- Time of day for payment. Rent may be paid at any hour of the day on which it becomes due,81 but there is no obligation to pay it until midnight of that day, and the tenant is consequently not in default until the next day.82 Applying this doctrine, it has been held that if the landlord, by his action, the tenancy being at will, terminates the tenancy during the day on which the rent is payable, the tenant is relieved from liability,83 and that an eviction on that day under paramount title has a like effect.84 On the same theory it has been decided that if a tenant in fee simple, after making a lease, dies on the rent day, the installment of rent falling due on that day belongs, not to his personal representative, but to bis heir or devisee, as having become due after his death,85 And it seems that, in case the reversion is transferred on that day, the transferee is entitled to the installment then falling due.86 The English courts refused, however, to apply such a theory in the case of a life tenant who, after leasing, not under a power, died on a rent day, and they regarded the rent in such a case as belonging to the personal representative of the life tenant,87 being moved, presumably, to this determination, by the fact months. Donaldson v. Smith, 1 Ashm. (Pa.) 197.
81. Clun's Case, 10 Co. Rep. 127b; Dibble v. Bowater, 2 El. & Bl. 564; Comyn, Landlord & Tenant, 219.
82. Duppa v. Mayo, 1 Wms. Saund. 287 and note (17); Cutting v .Derby, 2 W. Bl. 1077. Left-ley v. Mills, 4 Term Rep. 170; Wolf v. Rauck, 150 Iowa, 87, Ann. Cas. 1912D, 386, 129 N. W. 319; Sherlock v Thayer, 4 Mich. 355, 66 Am. Dec. 539.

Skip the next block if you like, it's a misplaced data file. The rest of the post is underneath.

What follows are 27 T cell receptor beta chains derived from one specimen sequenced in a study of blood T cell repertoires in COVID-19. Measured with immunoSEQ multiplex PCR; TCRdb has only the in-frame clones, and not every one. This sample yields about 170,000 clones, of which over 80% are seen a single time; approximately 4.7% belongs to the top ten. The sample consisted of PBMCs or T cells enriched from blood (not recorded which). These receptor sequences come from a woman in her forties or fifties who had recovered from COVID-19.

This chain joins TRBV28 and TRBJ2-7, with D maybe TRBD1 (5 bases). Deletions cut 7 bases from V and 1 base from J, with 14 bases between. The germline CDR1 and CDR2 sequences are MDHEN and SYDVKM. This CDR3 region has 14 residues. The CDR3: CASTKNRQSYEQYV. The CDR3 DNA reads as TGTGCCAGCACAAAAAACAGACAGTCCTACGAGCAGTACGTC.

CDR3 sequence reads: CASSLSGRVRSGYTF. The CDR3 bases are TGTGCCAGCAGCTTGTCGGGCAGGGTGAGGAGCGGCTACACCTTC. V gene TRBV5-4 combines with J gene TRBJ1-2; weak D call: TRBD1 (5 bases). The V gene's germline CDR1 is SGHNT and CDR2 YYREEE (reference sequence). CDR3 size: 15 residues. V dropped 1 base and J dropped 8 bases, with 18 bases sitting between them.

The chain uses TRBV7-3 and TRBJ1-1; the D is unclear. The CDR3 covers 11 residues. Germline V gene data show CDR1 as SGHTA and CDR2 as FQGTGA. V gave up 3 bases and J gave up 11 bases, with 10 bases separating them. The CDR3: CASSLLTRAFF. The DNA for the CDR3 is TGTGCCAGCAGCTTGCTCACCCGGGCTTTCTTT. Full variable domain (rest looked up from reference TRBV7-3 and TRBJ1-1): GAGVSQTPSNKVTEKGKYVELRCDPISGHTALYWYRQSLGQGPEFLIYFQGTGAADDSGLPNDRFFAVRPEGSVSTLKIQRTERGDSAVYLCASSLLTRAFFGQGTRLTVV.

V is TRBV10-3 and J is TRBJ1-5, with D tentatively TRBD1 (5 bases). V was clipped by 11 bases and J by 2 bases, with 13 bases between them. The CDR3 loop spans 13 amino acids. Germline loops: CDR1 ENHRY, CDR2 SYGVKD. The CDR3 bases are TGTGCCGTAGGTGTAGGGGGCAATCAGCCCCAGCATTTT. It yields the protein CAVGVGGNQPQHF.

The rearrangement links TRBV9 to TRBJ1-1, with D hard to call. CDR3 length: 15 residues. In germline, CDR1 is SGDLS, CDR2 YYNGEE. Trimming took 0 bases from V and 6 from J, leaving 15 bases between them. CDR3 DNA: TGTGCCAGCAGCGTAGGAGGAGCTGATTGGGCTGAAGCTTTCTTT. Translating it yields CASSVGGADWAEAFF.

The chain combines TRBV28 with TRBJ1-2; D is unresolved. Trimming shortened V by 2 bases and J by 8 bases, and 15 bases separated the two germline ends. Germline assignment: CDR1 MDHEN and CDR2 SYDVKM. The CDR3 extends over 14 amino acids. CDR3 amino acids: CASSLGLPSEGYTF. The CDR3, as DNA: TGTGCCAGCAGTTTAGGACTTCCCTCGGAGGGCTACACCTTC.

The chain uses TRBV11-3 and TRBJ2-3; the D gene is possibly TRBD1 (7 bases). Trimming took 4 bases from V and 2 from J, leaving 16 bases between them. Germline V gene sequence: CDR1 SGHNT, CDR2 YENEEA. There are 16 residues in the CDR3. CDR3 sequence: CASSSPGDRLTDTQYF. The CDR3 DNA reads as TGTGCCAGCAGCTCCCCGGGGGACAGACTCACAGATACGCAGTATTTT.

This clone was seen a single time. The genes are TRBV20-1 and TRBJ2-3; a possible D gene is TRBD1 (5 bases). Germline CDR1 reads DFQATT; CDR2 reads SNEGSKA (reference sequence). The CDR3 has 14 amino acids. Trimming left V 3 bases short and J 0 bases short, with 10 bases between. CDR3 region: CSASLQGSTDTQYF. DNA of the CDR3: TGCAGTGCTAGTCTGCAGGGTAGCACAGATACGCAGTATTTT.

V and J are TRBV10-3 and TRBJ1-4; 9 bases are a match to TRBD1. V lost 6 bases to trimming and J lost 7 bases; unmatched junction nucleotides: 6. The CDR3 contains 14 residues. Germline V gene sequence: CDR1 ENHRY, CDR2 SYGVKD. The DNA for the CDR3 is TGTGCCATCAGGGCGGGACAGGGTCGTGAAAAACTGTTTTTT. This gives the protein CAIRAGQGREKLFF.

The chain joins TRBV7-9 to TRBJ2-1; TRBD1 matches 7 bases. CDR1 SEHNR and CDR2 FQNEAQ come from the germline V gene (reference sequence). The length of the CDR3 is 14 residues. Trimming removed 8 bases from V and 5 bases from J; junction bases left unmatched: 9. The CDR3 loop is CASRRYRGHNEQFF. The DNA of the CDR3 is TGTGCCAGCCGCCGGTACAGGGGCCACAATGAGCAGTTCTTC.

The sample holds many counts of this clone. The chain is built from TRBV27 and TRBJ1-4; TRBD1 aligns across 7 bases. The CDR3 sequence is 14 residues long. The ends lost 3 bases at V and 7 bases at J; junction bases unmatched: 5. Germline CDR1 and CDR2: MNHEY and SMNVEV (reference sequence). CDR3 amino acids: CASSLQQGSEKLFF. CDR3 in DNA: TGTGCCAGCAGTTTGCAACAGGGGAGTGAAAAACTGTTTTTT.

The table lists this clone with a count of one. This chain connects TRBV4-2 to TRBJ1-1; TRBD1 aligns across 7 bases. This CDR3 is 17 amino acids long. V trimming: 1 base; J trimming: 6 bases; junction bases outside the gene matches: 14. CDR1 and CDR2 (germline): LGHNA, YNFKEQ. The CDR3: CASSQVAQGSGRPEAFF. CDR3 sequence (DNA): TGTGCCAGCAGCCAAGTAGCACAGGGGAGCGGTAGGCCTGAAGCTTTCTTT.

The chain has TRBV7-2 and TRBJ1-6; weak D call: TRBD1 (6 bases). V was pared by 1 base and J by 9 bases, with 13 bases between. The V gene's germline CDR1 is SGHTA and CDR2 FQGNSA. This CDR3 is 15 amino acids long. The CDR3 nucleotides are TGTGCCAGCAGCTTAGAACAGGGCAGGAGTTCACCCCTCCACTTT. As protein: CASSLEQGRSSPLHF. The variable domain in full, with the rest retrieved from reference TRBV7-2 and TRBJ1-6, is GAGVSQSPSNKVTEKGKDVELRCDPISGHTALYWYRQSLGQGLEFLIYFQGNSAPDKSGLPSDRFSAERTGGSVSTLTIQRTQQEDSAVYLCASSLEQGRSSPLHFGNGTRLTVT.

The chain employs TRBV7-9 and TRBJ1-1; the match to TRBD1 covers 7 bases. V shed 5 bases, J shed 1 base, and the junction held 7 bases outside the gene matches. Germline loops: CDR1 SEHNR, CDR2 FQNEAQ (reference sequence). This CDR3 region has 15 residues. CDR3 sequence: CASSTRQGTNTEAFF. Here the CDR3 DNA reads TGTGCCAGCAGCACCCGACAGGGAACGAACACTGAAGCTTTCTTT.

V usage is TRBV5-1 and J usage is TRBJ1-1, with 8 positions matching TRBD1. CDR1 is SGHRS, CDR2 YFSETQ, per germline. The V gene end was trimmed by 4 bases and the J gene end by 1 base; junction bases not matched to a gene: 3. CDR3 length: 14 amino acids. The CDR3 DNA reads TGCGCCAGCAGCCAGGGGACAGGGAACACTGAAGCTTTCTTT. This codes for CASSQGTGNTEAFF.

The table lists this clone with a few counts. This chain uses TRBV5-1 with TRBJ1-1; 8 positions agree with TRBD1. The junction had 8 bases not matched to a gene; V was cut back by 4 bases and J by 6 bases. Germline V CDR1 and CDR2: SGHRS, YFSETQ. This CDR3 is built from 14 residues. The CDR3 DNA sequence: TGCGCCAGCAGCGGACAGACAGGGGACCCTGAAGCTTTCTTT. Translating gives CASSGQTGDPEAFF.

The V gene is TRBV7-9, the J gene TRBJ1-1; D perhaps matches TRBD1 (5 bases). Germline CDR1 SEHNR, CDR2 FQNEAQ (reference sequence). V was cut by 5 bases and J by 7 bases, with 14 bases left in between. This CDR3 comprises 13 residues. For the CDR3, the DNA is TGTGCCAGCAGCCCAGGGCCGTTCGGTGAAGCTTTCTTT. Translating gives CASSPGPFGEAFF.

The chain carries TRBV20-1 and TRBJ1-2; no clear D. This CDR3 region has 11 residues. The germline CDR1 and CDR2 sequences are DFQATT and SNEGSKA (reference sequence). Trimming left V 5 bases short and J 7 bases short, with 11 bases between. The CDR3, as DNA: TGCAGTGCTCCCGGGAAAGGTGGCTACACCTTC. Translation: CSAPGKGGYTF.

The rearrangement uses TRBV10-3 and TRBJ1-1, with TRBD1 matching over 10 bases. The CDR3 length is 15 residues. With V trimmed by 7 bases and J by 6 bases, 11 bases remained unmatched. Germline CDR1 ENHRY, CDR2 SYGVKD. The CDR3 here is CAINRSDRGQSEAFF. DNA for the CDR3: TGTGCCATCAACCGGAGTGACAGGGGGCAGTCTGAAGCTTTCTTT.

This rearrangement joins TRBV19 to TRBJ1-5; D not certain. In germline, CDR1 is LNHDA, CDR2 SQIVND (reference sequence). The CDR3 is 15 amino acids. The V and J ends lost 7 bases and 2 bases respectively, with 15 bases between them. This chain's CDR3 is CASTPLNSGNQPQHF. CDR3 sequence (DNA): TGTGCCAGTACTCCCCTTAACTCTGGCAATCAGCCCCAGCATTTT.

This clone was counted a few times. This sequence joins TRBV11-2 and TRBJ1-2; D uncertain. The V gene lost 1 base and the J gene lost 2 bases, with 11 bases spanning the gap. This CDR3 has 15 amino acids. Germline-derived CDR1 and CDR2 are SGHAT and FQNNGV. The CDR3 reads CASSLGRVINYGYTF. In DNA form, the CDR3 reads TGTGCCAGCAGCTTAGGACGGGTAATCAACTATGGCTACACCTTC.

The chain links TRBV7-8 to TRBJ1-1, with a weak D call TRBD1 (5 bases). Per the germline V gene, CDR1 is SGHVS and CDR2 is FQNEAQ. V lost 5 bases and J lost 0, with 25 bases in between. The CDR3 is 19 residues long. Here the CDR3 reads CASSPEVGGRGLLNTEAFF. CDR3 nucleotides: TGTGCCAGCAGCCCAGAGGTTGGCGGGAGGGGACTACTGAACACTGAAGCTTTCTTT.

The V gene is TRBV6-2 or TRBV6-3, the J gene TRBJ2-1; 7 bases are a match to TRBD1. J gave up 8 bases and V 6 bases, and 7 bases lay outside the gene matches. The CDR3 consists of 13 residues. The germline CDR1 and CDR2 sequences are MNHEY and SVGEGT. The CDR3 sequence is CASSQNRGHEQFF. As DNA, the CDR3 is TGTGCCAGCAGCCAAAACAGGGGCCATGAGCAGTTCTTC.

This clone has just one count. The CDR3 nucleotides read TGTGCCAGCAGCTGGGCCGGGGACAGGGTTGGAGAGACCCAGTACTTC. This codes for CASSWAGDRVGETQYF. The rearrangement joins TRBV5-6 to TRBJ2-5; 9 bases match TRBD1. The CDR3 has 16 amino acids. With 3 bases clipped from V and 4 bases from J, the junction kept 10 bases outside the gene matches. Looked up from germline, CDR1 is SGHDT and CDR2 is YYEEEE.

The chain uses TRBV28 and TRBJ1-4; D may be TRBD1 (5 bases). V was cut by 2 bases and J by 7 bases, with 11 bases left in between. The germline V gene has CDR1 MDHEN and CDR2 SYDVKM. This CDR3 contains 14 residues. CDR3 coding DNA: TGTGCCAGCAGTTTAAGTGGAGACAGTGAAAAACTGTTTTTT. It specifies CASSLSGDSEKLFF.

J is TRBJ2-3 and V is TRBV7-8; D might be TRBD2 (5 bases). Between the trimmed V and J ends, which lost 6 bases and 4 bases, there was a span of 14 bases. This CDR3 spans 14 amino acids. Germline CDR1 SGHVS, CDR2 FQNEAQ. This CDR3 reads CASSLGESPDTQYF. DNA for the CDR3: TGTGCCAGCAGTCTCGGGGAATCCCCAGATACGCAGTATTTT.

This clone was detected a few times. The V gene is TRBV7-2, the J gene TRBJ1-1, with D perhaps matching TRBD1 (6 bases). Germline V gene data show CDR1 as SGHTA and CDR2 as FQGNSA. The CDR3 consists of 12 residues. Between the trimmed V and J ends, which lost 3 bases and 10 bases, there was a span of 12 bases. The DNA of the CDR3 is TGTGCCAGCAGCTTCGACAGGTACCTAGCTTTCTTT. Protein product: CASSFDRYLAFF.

83. Hammond v. Thompson, 168 Mass. 531, 47 N. E. 137.
84. Smith v. Shepard, 15 Pick. (Mass.) 147, 25 Am. Dec. 432.
85. Duppa v. Mayo, 1 Wms. Saund. 287; Rockingham v. Pen-rice, 1 P. Wms. 177.
86. See Hammond v. Thompson, 168 Mass. 531, 47 X. E. 137.
87. Rockingham v. Penrice, 1 P. Wms. 177; Southern v. Bellasis, 1 P. Wms. 179, note. Strafford v. Wentworth, Prec. Ch. 555.
That otherwise the tenant under the lease would have escaped liability for the entire rent period.88
- Acceleration of rent. Occasionally the lease provides that the rent for the whole term shall immediately become payable upon a named contingency, as for instance, upon the insolvency or bankruptcy of the tenant,88a the removal of his personal property from the premises,88b or his failure to pay an installment of rent when due.88c Occasionally the courts appear to have applied the doctrine of "anticipatory breach," which has been the subject of considerable discussion in connection with the law of contracts,88d to a case in which the liability for rent was repudiated, this being regarded as immediately giving the landlord a right of action against the tenant for damages, estimated on the theory that the latter would make no further payments of rent as stipulated.88e will,95 or for breach of a condition subsequent.96 By force of this rule, at common law, if a tenant for his own or another's life makes a lease for years, and the lease comes to an end by reason of his death or that of the cestui que vie, the lessee entirely escapes liability for the installment of rent next falling due.97 The lessor or his executor cannot recover the whole installment, since the life interest has ceased before the installment falls due, and he cannot, under the rule against apportionment, recover a portion calculated up to the time of the cessation of his interest. Nor can the remainderman recover any portion of the rent, since the lease by which the rent was reserved is no longer operative, and also because he is a stranger to the lease.
Rent day Conversely, one who has been the owner of the reversion or rent during a part of that period can claim no portion of the installment unless he is such owner at the time at which the installment is payable by the terms of the lease. The general rule in this regard is ordinarily expressed by the statement that rent cannot be apportioned as to time.